Which brings me to another set of unchanged fundamentals: the resilience of this liquidity-driven bull market. Nothing has changed there either. Yes, we may see stocks gyrate pretty wildly this year but the lazy money that is burning a hole in the pockets of investors is likely to take prices back up again - and to even higher levels by year's end.

    Perhaps the biggest single driver of that equities bull market has been excess global liquidity. G-7 money supply has been growing much faster than the GDP since 2000 (Figure 1). Indeed, this is a trend going back to the early 1980s. But global liquidity growth relative to economic growth flattened out in the 1990s, only to continue again by 2000. And there is no sign of easing in that growing excess liquidity.

    Further, it doesn't stop with G-7 countries either. Rapidly growing China is also flush with liquidity. If you consider the Chinese equities market's performance against the country's money supply, the recent vertical stockmarket ascent looks more like a lagged reaction to steadily surging money supply, rather than appearing 'irrational exuberance'. In other words, the vertical ascent was, in a manner of speaking, the stock market's slingshot reaction to the tension of surging liquidity (Figure 2).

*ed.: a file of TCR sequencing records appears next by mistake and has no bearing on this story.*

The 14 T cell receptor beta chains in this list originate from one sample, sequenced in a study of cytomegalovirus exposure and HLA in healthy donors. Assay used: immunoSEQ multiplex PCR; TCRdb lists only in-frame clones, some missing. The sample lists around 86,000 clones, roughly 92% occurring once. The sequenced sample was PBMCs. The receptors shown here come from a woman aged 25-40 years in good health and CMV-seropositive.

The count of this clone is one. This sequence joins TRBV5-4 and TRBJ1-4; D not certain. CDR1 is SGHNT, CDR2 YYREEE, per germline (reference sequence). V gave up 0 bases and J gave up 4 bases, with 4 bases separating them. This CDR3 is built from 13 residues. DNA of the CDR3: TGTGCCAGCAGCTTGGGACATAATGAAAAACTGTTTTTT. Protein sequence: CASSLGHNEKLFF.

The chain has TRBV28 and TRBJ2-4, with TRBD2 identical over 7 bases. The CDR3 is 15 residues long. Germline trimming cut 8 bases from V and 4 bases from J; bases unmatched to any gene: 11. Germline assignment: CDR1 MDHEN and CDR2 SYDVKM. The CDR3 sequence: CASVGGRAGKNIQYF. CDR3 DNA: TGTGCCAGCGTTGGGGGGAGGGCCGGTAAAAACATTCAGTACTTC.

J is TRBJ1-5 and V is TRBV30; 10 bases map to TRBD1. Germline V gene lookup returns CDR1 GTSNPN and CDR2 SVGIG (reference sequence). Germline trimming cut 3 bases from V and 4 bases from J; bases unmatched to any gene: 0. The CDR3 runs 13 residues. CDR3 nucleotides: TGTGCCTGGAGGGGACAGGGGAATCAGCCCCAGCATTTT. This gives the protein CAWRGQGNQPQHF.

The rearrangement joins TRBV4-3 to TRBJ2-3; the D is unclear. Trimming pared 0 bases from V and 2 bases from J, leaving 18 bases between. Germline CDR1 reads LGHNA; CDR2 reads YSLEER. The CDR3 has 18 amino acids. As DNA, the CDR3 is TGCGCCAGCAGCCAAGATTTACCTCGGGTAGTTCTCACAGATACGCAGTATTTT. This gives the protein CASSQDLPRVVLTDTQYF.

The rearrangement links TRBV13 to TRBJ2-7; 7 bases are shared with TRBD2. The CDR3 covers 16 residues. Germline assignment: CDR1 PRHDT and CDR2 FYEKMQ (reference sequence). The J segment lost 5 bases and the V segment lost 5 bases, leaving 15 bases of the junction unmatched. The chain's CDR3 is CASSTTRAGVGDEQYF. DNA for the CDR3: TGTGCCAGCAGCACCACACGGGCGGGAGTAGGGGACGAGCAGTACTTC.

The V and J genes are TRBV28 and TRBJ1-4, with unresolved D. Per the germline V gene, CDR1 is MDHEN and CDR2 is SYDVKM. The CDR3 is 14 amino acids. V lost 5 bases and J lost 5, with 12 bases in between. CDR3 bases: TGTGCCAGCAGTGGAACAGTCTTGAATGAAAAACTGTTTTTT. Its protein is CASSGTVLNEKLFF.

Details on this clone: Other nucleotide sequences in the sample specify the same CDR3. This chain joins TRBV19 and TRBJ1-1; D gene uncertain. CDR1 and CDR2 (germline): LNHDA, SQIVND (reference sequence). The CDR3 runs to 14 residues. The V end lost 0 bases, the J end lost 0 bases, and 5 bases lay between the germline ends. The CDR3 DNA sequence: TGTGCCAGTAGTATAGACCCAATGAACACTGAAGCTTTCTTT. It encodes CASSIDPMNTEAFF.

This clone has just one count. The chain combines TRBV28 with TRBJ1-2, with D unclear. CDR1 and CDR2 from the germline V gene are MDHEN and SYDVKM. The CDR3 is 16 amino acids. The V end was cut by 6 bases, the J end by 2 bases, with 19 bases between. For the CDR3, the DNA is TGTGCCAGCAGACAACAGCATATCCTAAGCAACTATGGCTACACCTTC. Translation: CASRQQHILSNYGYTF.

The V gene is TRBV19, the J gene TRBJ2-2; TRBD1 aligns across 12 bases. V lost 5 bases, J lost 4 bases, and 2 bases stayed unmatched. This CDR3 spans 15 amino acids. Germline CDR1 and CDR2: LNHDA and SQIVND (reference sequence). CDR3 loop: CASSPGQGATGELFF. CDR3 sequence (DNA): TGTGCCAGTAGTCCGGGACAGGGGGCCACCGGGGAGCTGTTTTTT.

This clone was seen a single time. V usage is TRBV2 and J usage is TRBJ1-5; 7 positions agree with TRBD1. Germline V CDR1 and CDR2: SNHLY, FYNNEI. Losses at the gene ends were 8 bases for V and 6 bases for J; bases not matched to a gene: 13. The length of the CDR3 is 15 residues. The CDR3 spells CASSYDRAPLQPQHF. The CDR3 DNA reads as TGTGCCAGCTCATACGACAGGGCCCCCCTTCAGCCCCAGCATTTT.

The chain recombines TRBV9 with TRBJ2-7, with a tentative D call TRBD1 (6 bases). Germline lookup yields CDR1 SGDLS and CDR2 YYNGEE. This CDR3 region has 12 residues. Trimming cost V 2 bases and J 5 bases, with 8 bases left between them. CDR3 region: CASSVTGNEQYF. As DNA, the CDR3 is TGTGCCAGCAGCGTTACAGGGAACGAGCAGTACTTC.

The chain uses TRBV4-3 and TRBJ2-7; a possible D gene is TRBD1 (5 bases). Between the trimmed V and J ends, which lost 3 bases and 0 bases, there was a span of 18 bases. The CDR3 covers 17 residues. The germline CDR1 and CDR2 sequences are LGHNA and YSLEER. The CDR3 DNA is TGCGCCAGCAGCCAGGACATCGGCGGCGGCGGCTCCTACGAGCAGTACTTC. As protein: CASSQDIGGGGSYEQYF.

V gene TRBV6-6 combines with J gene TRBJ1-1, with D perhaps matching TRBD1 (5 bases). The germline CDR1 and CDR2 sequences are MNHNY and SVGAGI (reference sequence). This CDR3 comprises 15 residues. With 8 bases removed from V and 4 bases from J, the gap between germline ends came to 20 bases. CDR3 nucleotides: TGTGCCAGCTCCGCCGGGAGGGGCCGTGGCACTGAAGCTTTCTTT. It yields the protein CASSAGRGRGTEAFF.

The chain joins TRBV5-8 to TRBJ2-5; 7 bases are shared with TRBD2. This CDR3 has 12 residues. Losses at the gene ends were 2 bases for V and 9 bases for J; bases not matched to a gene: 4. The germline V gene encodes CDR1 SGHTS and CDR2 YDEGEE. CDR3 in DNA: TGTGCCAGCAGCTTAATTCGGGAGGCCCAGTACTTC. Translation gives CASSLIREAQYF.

There is reportedly 33 trillion yuan (S$6.47 trillion) sitting in bank deposits in China. To get a sense of the size of this wall of money, it is about 150 per cent of the entire Chinese economy. In Singapore, money supply is growing by more than 20 per cent year-on-year. Some sceptics might reckon this is a liquidity 'bubble'. This would be true if it was accompanied by rising consumer inflation and interest rates, and surging stock valuations. But generally, inflation has been muted in most economies and there is generally a lack of upward pressure on interest rates.